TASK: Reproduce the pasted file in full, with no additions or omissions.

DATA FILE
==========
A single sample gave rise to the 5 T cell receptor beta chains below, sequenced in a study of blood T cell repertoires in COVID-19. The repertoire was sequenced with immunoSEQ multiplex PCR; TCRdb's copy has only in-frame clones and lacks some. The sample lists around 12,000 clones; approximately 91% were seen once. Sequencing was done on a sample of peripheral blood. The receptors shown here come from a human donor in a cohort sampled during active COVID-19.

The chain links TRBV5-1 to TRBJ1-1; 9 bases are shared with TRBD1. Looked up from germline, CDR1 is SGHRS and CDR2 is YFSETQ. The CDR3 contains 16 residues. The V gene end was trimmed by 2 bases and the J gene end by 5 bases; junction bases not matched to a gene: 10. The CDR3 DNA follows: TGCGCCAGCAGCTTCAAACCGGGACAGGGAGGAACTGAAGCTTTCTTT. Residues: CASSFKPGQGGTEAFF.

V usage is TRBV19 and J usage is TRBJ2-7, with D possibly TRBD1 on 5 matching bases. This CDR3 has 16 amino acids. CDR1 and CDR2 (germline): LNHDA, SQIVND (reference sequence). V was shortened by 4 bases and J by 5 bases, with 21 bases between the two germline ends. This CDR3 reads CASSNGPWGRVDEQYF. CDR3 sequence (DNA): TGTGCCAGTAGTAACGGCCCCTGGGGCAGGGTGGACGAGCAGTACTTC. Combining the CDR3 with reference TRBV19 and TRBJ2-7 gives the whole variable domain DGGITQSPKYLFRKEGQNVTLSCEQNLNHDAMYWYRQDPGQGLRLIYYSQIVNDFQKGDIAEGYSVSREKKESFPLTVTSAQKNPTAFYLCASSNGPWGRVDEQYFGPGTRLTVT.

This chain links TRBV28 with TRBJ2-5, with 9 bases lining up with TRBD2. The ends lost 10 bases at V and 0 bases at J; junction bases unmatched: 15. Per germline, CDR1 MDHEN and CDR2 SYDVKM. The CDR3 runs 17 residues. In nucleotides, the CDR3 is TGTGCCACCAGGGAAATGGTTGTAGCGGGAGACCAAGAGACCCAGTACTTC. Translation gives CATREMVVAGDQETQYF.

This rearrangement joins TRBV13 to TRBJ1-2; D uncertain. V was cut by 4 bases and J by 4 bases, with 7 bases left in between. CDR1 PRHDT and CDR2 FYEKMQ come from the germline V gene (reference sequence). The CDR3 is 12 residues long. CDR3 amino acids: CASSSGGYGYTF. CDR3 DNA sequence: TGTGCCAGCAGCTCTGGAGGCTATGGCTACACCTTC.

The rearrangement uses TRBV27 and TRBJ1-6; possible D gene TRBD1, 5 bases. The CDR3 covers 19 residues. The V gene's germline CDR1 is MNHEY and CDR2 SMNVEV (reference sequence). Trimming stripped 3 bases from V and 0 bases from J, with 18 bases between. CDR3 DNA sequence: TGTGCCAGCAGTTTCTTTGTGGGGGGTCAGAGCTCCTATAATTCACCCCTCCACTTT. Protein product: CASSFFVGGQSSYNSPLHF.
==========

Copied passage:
A single sample gave rise to the 5 T cell receptor beta chains below, sequenced in a study of blood T cell repertoires in COVID-19. The repertoire was sequenced with immunoSEQ multiplex PCR; TCRdb's copy has only in-frame clones and lacks some. The sample lists around 12,000 clones; approximately 91% were seen once. Sequencing was done on a sample of peripheral blood. The receptors shown here come from a human donor in a cohort sampled during active COVID-19.

The chain links TRBV5-1 to TRBJ1-1; 9 bases are shared with TRBD1. Looked up from germline, CDR1 is SGHRS and CDR2 is YFSETQ. The CDR3 contains 16 residues. The V gene end was trimmed by 2 bases and the J gene end by 5 bases; junction bases not matched to a gene: 10. The CDR3 DNA follows: TGCGCCAGCAGCTTCAAACCGGGACAGGGAGGAACTGAAGCTTTCTTT. Residues: CASSFKPGQGGTEAFF.

V usage is TRBV19 and J usage is TRBJ2-7, with D possibly TRBD1 on 5 matching bases. This CDR3 has 16 amino acids. CDR1 and CDR2 (germline): LNHDA, SQIVND (reference sequence). V was shortened by 4 bases and J by 5 bases, with 21 bases between the two germline ends. This CDR3 reads CASSNGPWGRVDEQYF. CDR3 sequence (DNA): TGTGCCAGTAGTAACGGCCCCTGGGGCAGGGTGGACGAGCAGTACTTC. Combining the CDR3 with reference TRBV19 and TRBJ2-7 gives the whole variable domain DGGITQSPKYLFRKEGQNVTLSCEQNLNHDAMYWYRQDPGQGLRLIYYSQIVNDFQKGDIAEGYSVSREKKESFPLTVTSAQKNPTAFYLCASSNGPWGRVDEQYFGPGTRLTVT.

This chain links TRBV28 with TRBJ2-5, with 9 bases lining up with TRBD2. The ends lost 10 bases at V and 0 bases at J; junction bases unmatched: 15. Per germline, CDR1 MDHEN and CDR2 SYDVKM. The CDR3 runs 17 residues. In nucleotides, the CDR3 is TGTGCCACCAGGGAAATGGTTGTAGCGGGAGACCAAGAGACCCAGTACTTC. Translation gives CATREMVVAGDQETQYF.

This rearrangement joins TRBV13 to TRBJ1-2; D uncertain. V was cut by 4 bases and J by 4 bases, with 7 bases left in between. CDR1 PRHDT and CDR2 FYEKMQ come from the germline V gene (reference sequence). The CDR3 is 12 residues long. CDR3 amino acids: CASSSGGYGYTF. CDR3 DNA sequence: TGTGCCAGCAGCTCTGGAGGCTATGGCTACACCTTC.

The rearrangement uses TRBV27 and TRBJ1-6; possible D gene TRBD1, 5 bases. The CDR3 covers 19 residues. The V gene's germline CDR1 is MNHEY and CDR2 SMNVEV (reference sequence). Trimming stripped 3 bases from V and 0 bases from J, with 18 bases between. CDR3 DNA sequence: TGTGCCAGCAGTTTCTTTGTGGGGGGTCAGAGCTCCTATAATTCACCCCTCCACTTT. Protein product: CASSFFVGGQSSYNSPLHF.